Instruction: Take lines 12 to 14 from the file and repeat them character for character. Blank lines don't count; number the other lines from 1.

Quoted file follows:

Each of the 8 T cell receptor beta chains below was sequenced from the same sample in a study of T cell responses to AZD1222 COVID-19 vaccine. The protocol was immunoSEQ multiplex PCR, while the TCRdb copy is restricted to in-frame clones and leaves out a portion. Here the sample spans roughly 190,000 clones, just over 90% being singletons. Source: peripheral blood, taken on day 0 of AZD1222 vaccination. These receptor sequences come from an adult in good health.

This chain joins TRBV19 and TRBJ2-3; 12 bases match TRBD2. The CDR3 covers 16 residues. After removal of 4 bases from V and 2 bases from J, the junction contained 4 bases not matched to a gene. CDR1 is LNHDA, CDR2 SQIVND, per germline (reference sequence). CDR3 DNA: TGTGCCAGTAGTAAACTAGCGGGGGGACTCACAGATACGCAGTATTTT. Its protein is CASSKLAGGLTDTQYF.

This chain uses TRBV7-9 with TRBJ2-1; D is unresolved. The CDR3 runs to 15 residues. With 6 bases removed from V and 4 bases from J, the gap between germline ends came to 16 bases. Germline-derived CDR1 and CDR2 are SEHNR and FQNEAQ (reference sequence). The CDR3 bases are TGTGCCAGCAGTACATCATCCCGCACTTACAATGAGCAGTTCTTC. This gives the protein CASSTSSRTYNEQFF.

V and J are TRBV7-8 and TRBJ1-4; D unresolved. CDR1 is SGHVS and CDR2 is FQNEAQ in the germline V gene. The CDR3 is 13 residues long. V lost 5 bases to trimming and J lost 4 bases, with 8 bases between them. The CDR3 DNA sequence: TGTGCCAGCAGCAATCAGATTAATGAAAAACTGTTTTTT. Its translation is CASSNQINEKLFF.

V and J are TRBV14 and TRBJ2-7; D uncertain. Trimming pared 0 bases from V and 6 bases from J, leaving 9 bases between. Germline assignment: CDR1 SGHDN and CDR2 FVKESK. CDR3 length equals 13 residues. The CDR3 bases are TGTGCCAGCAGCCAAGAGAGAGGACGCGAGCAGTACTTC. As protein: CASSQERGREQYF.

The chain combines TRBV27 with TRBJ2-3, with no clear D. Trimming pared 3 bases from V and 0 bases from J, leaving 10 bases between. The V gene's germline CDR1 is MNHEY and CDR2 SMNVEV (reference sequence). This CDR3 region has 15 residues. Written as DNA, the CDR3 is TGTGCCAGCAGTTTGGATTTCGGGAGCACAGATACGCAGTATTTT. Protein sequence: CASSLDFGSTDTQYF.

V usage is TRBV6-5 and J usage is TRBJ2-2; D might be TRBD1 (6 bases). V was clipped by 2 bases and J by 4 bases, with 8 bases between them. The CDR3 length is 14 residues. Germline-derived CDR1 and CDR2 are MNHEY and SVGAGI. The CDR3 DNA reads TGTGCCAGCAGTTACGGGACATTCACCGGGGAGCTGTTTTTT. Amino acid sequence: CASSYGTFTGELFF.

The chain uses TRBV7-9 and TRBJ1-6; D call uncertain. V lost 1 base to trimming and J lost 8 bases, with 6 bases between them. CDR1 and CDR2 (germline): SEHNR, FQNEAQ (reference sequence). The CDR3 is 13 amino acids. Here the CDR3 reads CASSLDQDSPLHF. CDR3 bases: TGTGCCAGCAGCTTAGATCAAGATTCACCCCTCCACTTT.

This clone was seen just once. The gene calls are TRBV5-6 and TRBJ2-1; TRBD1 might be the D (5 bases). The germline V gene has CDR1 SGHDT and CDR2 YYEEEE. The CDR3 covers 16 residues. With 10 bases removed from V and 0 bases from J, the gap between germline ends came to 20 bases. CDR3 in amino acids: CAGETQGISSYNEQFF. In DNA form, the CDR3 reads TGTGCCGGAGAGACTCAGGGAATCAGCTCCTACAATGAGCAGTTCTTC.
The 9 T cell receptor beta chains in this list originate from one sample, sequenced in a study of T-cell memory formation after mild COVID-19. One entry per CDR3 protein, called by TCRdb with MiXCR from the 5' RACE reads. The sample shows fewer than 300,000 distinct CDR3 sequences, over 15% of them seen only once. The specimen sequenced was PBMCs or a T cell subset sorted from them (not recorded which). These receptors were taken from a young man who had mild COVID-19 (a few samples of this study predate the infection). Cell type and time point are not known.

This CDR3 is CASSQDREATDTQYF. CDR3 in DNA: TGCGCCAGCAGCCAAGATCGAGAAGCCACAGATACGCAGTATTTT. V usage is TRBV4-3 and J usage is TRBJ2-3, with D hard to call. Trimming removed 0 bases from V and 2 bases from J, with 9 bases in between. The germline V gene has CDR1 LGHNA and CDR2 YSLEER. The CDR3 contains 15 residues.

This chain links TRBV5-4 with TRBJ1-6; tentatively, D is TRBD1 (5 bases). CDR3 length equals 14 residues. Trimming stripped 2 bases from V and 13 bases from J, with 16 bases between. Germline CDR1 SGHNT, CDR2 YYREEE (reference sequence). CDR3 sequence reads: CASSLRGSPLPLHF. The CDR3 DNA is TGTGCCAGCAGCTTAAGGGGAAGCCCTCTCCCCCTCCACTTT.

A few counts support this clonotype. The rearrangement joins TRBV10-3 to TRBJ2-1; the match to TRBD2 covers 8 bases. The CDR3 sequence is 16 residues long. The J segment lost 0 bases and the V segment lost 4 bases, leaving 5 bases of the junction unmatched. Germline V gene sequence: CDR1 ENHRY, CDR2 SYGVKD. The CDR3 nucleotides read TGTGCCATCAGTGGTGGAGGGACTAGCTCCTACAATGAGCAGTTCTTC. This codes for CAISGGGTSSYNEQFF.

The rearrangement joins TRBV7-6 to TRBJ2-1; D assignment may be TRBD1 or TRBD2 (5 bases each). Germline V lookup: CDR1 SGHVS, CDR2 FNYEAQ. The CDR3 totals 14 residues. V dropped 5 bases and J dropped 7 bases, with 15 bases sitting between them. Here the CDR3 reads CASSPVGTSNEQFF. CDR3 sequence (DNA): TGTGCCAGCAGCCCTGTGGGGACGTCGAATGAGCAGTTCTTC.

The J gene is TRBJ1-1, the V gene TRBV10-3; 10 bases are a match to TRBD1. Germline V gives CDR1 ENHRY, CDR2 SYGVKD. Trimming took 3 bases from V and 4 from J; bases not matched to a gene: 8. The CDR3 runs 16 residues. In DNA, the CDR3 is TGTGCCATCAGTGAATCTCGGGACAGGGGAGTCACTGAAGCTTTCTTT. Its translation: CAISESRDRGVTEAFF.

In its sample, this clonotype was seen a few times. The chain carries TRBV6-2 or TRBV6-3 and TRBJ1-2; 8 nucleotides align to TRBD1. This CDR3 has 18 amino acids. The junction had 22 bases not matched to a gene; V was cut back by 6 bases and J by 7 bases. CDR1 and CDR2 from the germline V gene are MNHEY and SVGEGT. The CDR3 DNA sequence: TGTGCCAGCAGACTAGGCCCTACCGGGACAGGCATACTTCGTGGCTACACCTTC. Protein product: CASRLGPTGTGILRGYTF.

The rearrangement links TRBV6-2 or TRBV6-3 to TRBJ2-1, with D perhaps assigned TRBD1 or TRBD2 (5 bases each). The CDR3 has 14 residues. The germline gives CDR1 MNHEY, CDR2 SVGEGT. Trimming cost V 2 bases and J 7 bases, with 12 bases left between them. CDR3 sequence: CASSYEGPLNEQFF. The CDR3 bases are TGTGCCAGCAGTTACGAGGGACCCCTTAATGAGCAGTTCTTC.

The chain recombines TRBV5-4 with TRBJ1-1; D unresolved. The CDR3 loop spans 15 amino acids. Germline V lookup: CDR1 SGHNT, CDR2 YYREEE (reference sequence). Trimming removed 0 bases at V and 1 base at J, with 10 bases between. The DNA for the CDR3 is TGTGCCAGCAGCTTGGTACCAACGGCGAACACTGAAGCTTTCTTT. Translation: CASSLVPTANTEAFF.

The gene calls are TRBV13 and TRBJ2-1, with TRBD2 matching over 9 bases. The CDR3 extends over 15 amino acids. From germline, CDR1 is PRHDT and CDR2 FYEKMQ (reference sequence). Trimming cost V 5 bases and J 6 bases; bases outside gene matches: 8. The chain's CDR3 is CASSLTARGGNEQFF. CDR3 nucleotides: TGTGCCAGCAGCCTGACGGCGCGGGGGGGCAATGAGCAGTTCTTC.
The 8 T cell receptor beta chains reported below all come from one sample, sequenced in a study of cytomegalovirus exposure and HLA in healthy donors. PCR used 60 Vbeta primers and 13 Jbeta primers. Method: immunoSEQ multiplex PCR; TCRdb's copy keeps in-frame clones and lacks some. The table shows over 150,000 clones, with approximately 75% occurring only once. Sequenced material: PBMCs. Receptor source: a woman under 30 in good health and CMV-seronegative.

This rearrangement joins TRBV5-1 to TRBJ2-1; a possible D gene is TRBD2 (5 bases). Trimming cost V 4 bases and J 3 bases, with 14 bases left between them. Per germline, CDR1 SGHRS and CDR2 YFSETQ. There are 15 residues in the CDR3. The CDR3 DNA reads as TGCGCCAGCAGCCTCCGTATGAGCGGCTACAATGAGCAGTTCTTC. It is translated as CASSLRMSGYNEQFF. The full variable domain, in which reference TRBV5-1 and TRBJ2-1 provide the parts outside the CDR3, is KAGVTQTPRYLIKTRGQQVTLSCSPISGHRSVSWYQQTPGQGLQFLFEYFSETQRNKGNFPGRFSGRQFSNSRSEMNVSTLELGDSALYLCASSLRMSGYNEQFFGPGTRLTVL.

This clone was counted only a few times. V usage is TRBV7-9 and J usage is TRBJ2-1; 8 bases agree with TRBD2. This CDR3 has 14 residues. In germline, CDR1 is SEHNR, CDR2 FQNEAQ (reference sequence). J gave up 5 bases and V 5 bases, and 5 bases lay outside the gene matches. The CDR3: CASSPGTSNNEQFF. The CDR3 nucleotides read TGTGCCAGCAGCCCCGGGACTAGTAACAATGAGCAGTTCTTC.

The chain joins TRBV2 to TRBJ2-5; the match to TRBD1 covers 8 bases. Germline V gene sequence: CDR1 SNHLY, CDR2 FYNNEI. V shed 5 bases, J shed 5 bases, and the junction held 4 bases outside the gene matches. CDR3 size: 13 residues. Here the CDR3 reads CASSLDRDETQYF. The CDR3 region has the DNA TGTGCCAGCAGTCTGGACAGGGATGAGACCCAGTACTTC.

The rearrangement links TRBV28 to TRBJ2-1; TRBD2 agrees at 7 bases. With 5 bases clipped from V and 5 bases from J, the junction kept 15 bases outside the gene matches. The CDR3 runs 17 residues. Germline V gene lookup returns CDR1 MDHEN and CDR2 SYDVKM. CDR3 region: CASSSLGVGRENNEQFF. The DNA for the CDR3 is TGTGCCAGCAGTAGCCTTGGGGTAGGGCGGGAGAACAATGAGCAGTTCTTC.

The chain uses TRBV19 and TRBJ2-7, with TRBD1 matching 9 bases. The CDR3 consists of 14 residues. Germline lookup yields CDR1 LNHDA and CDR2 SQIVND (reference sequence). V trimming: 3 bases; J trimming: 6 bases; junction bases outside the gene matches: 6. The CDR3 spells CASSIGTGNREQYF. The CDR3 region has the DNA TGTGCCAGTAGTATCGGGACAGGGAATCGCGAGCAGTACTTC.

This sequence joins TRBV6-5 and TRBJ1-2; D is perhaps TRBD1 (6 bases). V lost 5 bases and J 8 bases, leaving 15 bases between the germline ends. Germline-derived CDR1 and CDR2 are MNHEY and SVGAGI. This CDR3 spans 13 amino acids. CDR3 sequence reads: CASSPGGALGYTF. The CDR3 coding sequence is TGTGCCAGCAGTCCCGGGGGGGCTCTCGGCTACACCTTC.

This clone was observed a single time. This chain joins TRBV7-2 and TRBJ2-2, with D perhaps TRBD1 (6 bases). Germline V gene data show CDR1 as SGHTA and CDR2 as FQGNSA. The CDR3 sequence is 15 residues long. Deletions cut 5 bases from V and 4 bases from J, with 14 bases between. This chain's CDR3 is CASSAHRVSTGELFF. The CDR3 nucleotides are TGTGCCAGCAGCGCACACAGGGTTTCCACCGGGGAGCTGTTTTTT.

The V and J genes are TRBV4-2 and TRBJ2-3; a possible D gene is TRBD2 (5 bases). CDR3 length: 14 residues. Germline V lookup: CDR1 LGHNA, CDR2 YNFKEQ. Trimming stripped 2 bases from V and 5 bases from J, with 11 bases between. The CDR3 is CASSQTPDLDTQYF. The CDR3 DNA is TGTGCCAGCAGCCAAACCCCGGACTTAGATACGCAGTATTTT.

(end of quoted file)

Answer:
This chain links TRBV5-4 with TRBJ1-6; tentatively, D is TRBD1 (5 bases). CDR3 length equals 14 residues. Trimming stripped 2 bases from V and 13 bases from J, with 16 bases between. Germline CDR1 SGHNT, CDR2 YYREEE (reference sequence). CDR3 sequence reads: CASSLRGSPLPLHF. The CDR3 DNA is TGTGCCAGCAGCTTAAGGGGAAGCCCTCTCCCCCTCCACTTT.

A few counts support this clonotype. The rearrangement joins TRBV10-3 to TRBJ2-1; the match to TRBD2 covers 8 bases. The CDR3 sequence is 16 residues long. The J segment lost 0 bases and the V segment lost 4 bases, leaving 5 bases of the junction unmatched. Germline V gene sequence: CDR1 ENHRY, CDR2 SYGVKD. The CDR3 nucleotides read TGTGCCATCAGTGGTGGAGGGACTAGCTCCTACAATGAGCAGTTCTTC. This codes for CAISGGGTSSYNEQFF.

The rearrangement joins TRBV7-6 to TRBJ2-1; D assignment may be TRBD1 or TRBD2 (5 bases each). Germline V lookup: CDR1 SGHVS, CDR2 FNYEAQ. The CDR3 totals 14 residues. V dropped 5 bases and J dropped 7 bases, with 15 bases sitting between them. Here the CDR3 reads CASSPVGTSNEQFF. CDR3 sequence (DNA): TGTGCCAGCAGCCCTGTGGGGACGTCGAATGAGCAGTTCTTC.